So right now I am writing a paper.  I can only stare and the black and white screen for so long before I get bored of the sight of it.  So I have to take a break to look at something a little lovelier.  Usually this means I stand up and go outside to look at clouds or at least glance out my window at a tree or something.  However, sometimes an outside view is not easily accesible so I have to find some other pretty thing to look at.

Lately I have discovered that my favorite store has an online catalog.   I discovered this over the summer when the theme for their catalog was a Middle Eastern market.  I have an appreciation for pretty things and for the Middle East so when they stuck them both in the same place I was very appreciative.  What in the world does this have to do with writing papers?  Well, at the moment instead of writing my paper I am looking at this.  Trains AND pretty clothes!  I have this weird affinity for trains.  One of my dream trips is to take The Orient Express along its historic route.  And beautiful coats!  I really like a nice coat.

train-coat

Okay,  that’s enough of a break and enough of sighing over pretty things.  Time to go back to the paper.

P.S. I apologize to those male readers who may have found this post a little boring.  I will not talk about clothes often.  Just pretty clothes, and mostly just because they’re pretty.

Words

This was the final paper for my Literature: Autobiography class this semester. It is written according to the guidelines of the “This I Believe” project.

I believe in words.

My mother tells me that when I first learned how to talk I would only say the end of words. Watermelon became “lon-lon”. Maybe this has to do with the fact that I was an American child learning to speak English in Jamaica. Rather than choose the American or Jamaican pronunciation, I made up my own way. My father also tells me a story about when I was first learning to use words. I was two years old and playing with some little boys of the same age. My father was watching us in the front yard when a red car parked in front of our house. My little friends and I were very amused. The little boys started making car sounds–“brrrrrmmmm”, “beep-beep”. I stood beside them saying things like “look, it’s a car”, “pretty car”.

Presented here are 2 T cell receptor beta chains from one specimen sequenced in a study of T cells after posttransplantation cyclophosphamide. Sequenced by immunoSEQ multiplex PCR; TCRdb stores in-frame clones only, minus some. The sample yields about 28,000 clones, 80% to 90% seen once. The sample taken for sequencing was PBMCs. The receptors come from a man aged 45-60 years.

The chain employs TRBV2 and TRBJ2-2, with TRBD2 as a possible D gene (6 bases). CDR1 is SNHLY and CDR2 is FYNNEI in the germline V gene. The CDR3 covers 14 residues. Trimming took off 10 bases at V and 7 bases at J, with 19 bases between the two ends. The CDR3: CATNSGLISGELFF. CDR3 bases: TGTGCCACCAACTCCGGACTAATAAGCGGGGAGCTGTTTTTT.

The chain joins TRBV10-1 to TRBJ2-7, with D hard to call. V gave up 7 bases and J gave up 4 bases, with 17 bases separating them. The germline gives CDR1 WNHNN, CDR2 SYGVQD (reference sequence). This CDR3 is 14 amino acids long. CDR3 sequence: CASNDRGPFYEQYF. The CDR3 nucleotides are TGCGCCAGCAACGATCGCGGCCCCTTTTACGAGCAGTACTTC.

I was four years old when I discovered that words can be given to others without actually saying them. Books. My favorite book was about a wig on a pig. There was another book about a boy flying a kite. The book had a line that went something like, “I fly a kite.” I read it aloud as, “He flies a kite.” My teacher kept insisting that I was reading it wrong. I kept insisting that the story wasn’t about me so of course I wasn’t flying the kite. The first time that I wrote my own story (which was about a ladybug) I was amazed by the fact that other people would read it and know just what I was saying. Words on a page took on an almost magical quality. Books became my portal to other worlds.
I was eleven years old when I tried to speak using words different from my own. It was so extraordinary when “naan” started connoting “bread” to me. I have since studied three other languages and each time I begin to recognize the meaning of a word, I get a chill. How do foreign sounds suddenly import deep meaning to me? It is the magic of words that I can (with practice) communicate with a person whose every word used to be strange to me.
Now, in college, I have dedicated four years to studying words. They have become no less mysterious to me, but all the more powerful. I have come across sayings like, “The pen is mightier than the sword.” And “Your words are like honey on my lips.” And “The Word became flesh and dwelt among us”. How can words fight, taste sweet, and live? I think it is because words are shared among people, but at the same time live a life of their own. Think about it, long after an author dies, his words continue to affect us. It is another magic of words—they can live forever.